Agent communicative languages

Since we may wish to send a message to any (and every) agent, we need the expressive power to cover all desired situations - including method invocation. Therefore, an agent communication language is necessary for expressing communications among agents - and even objects. The ACL syntax could be specially crafted for each application. However, the lack of standardization would quickly result in a tower of Babel. Here, two applications could have difficulty interacting with one another; for an entire organization, it would be totally impractical. Standard ACL formats, then, would be desirable. Two of the most popular general purpose ACLs are KQML and the FIPA ACL. These ACLs communicate agent speech acts, specify ontologies, and participate in discussion patterns called protocols.

Conversations and long-term associations

Another way in which agent interaction can be more than just method invocation is that agents can be involved in long-term conversations and associations. Agents may engage in multiple transactions concurrently, through the use of multiple threads or similar mechanisms. In an agent-messaging environment, each conversation can be assigned a separate identity. Additionally, either a unique message destination or a unique identifier can be used to sort out the threads of discourse. Conventional OO languages and environments have difficulty supporting such a requirement, directly or indirectly. It should be mentioned that objects could be used for the elements of agent conversation - including the conversation itself. In other words, agents can employ objects for those situations requiring entities with little autonomous or interactive ability.

Third-party interactions

Geoff Arnold has considered the question of third party interactions which are very hard for strongly typed object systems to handle. Here, two patterns come to mind. The first involves a broker that accepts a request and delegates it to a particular service provider based on some algorithm that is independent of the type of service interface (e.g., cost, reachability). The second involves an anonymizer that hides the identity of a requester from a service provider. Models based on strong typing, such as CORBA, RMI, and Jini, cannot easily support these patterns.


Two key areas that can differentiate the agent-based approach from traditional OO are autonomy and interaction. However, there are other ways in which agents may seem to differ from objects. The list below describes some underlying concepts that agent-based systems can employ. None are universally used by agents: active object systems may use them as well. Furthermore, no agent system is required to use any of them.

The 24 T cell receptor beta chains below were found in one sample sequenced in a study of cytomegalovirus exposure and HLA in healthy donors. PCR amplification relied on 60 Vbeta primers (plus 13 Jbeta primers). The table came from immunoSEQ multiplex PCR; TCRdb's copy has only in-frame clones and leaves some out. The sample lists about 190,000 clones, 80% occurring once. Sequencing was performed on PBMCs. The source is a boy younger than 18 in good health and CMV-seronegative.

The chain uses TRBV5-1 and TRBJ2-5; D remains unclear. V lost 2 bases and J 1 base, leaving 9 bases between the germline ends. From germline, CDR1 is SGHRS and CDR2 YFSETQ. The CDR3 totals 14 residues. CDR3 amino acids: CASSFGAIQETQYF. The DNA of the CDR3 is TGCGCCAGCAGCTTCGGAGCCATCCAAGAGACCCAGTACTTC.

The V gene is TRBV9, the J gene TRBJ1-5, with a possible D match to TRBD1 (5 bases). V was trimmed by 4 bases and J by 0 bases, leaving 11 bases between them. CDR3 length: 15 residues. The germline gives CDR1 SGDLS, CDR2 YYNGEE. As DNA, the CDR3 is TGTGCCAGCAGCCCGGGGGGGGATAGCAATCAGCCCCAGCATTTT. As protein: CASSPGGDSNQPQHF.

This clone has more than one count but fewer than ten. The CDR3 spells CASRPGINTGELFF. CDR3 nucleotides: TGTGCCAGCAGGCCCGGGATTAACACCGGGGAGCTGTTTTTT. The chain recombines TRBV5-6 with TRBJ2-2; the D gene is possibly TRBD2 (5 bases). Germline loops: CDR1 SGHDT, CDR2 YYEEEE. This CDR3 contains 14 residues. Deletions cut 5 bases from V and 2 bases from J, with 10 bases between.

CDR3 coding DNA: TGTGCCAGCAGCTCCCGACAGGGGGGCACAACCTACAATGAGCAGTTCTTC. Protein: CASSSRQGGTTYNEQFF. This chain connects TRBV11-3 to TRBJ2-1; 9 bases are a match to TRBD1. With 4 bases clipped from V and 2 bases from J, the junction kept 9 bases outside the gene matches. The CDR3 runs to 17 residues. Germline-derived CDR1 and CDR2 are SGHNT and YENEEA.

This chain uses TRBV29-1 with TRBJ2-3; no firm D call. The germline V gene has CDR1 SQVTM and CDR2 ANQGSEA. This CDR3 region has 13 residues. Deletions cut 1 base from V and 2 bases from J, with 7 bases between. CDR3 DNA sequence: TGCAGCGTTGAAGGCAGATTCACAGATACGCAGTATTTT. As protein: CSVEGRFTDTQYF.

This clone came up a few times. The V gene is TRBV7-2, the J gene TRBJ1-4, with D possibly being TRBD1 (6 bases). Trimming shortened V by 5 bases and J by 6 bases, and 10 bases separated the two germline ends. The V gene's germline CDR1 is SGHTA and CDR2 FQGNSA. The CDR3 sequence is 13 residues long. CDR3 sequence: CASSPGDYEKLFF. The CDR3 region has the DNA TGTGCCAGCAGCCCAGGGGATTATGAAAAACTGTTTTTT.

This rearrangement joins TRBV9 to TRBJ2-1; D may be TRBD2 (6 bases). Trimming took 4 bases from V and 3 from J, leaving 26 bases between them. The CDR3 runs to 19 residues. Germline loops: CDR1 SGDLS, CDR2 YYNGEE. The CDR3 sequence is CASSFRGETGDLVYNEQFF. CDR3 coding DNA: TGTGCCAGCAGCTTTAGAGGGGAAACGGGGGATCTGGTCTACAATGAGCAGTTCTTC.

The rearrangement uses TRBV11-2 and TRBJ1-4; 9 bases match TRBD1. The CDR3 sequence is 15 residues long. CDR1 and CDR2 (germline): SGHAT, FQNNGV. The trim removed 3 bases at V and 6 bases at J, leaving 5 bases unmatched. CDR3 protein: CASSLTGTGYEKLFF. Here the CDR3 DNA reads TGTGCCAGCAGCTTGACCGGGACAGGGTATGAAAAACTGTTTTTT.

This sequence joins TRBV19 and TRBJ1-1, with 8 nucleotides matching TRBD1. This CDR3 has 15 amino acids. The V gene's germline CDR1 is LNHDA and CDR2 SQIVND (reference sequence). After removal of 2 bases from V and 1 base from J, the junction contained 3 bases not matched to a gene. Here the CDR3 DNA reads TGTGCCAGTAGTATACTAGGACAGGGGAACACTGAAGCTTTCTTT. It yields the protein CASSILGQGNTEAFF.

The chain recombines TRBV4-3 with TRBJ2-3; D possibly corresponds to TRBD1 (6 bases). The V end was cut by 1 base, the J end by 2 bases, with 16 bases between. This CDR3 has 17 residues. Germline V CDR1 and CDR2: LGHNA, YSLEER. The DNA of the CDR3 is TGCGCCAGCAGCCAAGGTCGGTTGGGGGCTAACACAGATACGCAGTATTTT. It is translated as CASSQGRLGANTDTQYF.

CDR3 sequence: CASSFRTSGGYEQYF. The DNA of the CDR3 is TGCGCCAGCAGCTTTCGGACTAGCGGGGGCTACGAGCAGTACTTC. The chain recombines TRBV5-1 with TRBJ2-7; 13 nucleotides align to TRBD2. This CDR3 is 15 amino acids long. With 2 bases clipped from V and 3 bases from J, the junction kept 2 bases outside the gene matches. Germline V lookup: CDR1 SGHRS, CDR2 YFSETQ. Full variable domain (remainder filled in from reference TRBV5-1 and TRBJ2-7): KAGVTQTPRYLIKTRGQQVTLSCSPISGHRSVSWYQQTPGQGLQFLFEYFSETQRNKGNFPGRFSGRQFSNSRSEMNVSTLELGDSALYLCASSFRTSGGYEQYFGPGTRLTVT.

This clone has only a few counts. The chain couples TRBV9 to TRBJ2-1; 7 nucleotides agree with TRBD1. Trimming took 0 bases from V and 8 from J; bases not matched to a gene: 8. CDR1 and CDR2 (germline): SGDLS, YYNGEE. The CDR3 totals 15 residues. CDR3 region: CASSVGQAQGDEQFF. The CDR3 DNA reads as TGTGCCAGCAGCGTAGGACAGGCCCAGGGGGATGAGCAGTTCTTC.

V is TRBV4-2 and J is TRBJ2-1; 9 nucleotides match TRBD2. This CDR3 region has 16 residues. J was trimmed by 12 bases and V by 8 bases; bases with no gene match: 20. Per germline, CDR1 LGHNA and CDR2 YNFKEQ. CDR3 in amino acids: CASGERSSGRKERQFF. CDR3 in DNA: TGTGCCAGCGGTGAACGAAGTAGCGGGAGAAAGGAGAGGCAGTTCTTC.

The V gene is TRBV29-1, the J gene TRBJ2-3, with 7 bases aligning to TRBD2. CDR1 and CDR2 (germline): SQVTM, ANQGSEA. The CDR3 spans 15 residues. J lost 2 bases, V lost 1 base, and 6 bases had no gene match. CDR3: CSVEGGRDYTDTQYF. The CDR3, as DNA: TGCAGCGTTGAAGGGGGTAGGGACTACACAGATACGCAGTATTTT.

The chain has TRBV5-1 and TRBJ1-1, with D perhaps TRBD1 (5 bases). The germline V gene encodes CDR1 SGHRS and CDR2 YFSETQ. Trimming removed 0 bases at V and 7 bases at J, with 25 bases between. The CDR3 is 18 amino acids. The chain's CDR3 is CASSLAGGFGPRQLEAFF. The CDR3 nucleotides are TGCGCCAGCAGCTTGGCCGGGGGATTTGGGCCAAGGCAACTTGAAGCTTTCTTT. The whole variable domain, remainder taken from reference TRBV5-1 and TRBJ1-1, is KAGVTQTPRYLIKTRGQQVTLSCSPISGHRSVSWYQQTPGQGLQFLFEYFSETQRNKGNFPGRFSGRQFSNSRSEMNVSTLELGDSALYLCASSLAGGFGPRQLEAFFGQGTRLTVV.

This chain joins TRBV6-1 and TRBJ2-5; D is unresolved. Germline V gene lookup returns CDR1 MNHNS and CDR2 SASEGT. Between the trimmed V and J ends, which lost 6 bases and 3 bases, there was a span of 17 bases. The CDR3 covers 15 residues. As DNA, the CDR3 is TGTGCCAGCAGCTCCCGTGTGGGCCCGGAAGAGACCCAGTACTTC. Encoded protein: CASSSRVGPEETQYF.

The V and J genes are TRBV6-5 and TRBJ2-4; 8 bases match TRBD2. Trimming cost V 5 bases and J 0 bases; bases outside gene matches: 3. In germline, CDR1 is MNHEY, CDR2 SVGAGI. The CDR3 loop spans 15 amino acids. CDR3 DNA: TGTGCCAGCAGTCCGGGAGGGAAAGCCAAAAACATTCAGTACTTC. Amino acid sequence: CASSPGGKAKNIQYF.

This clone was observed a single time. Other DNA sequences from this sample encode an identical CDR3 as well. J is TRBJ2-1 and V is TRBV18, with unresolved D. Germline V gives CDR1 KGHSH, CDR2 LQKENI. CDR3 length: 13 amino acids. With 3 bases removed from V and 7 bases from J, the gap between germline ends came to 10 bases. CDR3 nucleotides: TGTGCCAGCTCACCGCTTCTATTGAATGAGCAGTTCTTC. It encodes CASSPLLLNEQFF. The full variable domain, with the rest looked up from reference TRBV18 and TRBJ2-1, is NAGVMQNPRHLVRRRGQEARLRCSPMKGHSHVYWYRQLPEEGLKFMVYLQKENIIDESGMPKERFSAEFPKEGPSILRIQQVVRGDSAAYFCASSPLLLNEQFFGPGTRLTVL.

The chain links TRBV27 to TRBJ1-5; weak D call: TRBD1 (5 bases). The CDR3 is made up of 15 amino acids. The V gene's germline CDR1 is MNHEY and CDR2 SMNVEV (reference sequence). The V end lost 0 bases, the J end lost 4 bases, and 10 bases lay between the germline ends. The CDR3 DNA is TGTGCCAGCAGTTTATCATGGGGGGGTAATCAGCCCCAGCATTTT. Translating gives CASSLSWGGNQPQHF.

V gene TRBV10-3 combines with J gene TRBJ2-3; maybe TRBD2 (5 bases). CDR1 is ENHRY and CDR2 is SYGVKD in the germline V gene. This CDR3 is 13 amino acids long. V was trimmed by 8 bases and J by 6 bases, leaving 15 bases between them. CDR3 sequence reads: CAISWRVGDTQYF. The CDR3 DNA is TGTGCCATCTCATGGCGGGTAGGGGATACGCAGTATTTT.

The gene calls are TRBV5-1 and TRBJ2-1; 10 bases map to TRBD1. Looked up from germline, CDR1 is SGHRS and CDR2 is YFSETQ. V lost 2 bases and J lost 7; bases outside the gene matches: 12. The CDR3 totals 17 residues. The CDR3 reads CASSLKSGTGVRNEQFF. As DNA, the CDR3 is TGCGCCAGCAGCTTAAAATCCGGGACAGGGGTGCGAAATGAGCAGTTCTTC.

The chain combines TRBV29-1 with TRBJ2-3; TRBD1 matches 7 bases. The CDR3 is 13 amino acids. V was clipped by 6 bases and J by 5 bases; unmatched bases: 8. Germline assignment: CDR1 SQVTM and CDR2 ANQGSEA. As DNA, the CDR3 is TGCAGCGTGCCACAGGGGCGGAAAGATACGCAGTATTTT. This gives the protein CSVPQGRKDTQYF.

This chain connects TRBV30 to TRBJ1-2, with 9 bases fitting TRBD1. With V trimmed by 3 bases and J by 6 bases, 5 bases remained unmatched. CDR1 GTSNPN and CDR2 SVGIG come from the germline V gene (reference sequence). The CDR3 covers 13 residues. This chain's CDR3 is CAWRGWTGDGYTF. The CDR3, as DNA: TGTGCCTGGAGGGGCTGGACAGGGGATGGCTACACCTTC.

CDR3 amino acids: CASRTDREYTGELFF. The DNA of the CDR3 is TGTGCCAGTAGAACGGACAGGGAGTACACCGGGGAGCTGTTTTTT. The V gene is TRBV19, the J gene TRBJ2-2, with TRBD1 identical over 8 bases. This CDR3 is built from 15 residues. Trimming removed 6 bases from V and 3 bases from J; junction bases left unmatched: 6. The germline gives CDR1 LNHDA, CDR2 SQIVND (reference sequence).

• Decentralization Objects can be thought of as centrally organized, because an object's methods are invoked under the control of other components in the system. Yet, some situations require techniques that are decentralized and self-organized. For example, classical ballet requires a high degree of centralization called choreography, while at the other extreme the processes of nature involve a high degree of individual direction. However, most businesses require a balance of standardized procedures and individual initiative: one extreme or the other would be detrimental to the business. Supply-chain systems can be planned and centrally organized when the business is basically stable and predictable. In unstable and unpredictable environments, supply chains should be decentralized and self-organized (an option not supported by commercial supply-chain systems today). Agent-based environments can employ both centralized and decentralized processing. While agents can certainly support centralized systems, they can also provide us with the ultimate in distributed computing.
  • Multiple and dynamic classification In OO languages, objects are created by a class and, once created, may never change their class or become instances of multiple classes (except by inheritance). Agents can provide a more flexible approach. For example, a particular agent can be a person, employee, spouse, landowner, customer, and seller all at the same time or at different times. When the agent is an employee, that agent has all the state and procedural elements consistent with being an employee. If the agent is terminated from his or her job, the employment-related state and procedural elements are now longer available to the agent. Whether employed or not, the agent is still the same entity - it just has a different set of features. The ability to express roles and role changes is not new to OO. However, most OO languages do not directly support this mechanism (even though UML does). Furthermore, agents might play different roles in different domains. When you go to work, you play the employee role. When you return home, you change roles - for example, playing the spouse role. OO languages do not directly support such domain-dependent mechanisms that are necessary for agent-based environments. The single-class OO approach is efficient and reliable; the multiple and dynamic approach provides flexibility and more closely models our perception of the world. Agents can use either approach; the choice belongs to the system designer.
  • Instance-level features The features possessed by each object are defined by its class - a benefit enjoyed by agents as well. However, each agent may also acquire or modify its own features, i.e., features that are not defined at the class level, but at the individual agent (or instance) level. In other words, if an individual agent has the ability to learn, it can change its own behavior - permitting it to act differently that any other agent. If an agent can change itself, it can add (as well as subtract) features dynamically. For example, with genetic programming software, agents are created genetically. Here, each parent contributes some portion of an offspring agent's genetic string - much in the same way that occurs in nature. This approach is particularly popular in one area of agent-based systems known as artificial life. (Artificial life is the study of man-made systems that exhibit the behavioral characteristic of natural living systems. It models life-as-we-know-it within the larger picture of life-as-it-should-be.)